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Never-Ending Leak?

Thursday, Jun. 03, 2010 3:54 AM

BP's 'cut-and-cap' scheme hit a snag as the saw blade became wedged/stuck in the pipe, mid-cut.

They will next attempt to use metal shears to complete the job.

Japanese physicist Michio Kaku warns that the leak could last well past August, and possibly for years (yes, that's plural).

And, given how successful BP's other attempts have been, just how much credibility should we give to their claim that the relief well is the best solution?

People keep suggesting that a low-yield tactical nuke be dropped on the site to seal it off.

Except it doesn't work that way. The explosive force would travel outward in a sphere, affecting not only the target site, but the surrounding area - possibly fracturing the crust and adding to the problem, as well as endangering other nearby drilling sites. (And, apparently, there's an old munitions dump site nearby.)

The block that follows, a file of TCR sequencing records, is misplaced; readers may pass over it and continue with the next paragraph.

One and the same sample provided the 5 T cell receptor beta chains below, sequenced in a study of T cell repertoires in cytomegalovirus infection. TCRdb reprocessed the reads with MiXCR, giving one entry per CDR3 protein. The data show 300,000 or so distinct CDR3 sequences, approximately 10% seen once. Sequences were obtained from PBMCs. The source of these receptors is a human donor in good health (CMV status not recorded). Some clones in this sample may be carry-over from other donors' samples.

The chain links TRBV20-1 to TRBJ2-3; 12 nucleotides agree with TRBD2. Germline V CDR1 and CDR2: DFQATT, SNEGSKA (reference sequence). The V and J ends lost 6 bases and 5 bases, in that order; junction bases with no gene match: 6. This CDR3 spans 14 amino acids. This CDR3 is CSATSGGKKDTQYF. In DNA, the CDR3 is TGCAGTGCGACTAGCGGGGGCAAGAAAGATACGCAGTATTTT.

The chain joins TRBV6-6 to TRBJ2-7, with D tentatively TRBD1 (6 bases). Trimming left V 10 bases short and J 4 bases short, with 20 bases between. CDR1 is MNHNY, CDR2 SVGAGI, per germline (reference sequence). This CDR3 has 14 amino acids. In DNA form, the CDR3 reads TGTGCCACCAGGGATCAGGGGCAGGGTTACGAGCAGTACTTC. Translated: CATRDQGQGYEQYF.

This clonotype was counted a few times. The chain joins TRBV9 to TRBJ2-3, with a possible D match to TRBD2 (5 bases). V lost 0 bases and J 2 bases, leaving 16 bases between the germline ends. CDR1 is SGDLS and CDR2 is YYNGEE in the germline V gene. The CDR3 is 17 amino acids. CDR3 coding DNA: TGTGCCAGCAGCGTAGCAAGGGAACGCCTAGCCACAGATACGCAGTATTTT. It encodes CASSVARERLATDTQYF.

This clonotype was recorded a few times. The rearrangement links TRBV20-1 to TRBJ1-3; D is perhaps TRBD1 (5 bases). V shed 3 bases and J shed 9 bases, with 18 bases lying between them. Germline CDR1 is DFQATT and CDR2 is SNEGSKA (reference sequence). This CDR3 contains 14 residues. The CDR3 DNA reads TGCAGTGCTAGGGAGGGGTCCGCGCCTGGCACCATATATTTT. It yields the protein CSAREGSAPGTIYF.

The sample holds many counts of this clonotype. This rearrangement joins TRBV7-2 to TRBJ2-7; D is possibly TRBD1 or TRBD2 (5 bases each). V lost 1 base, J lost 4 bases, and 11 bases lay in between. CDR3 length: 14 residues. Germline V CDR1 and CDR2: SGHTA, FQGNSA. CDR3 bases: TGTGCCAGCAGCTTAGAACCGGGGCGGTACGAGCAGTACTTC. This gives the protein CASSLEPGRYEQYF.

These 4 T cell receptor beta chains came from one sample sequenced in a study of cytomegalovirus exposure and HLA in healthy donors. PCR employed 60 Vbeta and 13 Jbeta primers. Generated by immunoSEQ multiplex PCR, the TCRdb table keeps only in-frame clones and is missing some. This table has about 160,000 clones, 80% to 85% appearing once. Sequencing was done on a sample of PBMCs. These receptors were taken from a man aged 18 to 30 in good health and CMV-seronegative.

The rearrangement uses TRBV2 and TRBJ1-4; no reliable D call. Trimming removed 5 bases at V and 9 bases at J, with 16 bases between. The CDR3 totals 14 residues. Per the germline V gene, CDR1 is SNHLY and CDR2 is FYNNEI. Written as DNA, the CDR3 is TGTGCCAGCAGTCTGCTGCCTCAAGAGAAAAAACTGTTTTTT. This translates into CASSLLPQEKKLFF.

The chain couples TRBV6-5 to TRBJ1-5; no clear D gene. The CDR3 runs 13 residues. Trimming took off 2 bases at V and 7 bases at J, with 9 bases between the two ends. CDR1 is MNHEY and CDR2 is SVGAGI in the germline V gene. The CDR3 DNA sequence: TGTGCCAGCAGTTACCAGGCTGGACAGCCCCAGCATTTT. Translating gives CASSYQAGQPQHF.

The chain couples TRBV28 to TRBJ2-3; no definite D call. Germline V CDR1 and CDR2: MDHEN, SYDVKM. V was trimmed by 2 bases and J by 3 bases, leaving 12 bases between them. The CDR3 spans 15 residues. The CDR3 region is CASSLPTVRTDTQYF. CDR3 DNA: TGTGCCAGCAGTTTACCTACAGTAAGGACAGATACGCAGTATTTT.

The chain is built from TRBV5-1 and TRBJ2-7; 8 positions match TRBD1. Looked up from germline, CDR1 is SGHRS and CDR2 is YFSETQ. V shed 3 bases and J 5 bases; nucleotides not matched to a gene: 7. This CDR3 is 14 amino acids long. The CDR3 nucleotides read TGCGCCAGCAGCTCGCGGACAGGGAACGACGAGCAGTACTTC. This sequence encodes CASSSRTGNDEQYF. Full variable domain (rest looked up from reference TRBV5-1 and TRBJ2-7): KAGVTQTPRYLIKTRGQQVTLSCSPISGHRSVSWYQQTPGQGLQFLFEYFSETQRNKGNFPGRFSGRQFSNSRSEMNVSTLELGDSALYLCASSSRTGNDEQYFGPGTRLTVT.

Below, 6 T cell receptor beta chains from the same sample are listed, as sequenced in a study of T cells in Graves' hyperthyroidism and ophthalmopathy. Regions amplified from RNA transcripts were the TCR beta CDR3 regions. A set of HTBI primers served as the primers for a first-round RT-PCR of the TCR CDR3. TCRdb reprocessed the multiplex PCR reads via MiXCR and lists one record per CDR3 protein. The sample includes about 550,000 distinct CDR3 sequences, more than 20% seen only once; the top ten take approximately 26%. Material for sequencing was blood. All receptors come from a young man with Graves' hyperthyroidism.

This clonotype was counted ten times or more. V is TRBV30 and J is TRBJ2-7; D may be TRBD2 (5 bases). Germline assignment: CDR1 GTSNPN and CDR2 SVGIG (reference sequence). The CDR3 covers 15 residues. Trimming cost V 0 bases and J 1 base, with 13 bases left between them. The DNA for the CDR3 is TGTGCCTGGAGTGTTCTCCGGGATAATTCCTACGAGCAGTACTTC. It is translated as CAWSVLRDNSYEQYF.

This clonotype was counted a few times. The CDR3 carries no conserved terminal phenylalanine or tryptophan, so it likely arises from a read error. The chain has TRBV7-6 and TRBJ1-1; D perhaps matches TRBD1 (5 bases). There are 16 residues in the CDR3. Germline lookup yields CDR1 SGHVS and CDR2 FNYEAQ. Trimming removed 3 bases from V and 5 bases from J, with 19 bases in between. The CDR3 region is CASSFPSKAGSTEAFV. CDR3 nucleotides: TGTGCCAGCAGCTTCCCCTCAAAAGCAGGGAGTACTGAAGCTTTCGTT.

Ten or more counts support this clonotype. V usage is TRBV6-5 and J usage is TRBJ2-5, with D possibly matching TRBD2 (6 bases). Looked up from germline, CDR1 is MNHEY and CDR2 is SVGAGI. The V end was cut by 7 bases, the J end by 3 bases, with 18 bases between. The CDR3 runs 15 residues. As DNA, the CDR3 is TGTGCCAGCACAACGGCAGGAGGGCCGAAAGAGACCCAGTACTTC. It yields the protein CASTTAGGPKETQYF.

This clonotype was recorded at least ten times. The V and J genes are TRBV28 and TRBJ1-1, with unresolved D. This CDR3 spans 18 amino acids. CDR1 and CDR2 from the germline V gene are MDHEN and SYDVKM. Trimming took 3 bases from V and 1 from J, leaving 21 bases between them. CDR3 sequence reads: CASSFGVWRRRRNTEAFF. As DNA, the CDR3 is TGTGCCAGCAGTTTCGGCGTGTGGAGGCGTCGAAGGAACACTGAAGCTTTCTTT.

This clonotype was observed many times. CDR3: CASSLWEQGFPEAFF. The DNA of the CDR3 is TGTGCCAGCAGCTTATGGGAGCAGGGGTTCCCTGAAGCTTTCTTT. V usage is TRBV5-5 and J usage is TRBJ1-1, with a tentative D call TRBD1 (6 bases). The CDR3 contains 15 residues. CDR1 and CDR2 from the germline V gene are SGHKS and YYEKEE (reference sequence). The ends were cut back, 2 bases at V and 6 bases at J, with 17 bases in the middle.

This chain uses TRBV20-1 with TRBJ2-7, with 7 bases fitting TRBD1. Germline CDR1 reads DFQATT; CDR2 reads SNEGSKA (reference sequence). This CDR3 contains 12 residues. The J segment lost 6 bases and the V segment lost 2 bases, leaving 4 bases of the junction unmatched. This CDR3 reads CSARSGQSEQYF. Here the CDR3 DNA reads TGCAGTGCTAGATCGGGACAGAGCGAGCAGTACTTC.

The most common rebuttal is, "Well, not a nuke then. Let's use conventional explosives."

NO! Same problem - you're not magically fusing rock with the Enterprise's phasers from orbit, or with a Green Lantern power ring, you're hoping to generate enough force to collapse the drill shaft. You don't swat a fly with a wrecking ball.

As oil begins washing ashore in Alabama and Mississippi, there's no denying the scope of the problem. But we're not well-served by strategies from Hollywood blockbusters, any more than '24' provides sound national security policy.

And what's with the government approving a new lease for offshore drilling off Louisiana (albeit in shallower water)?

It would seem to me that an extensive review of inspection procedures, a re-examination of safety procedures and response requirements for any rig operator, and some kind of safety stand-down is in order.

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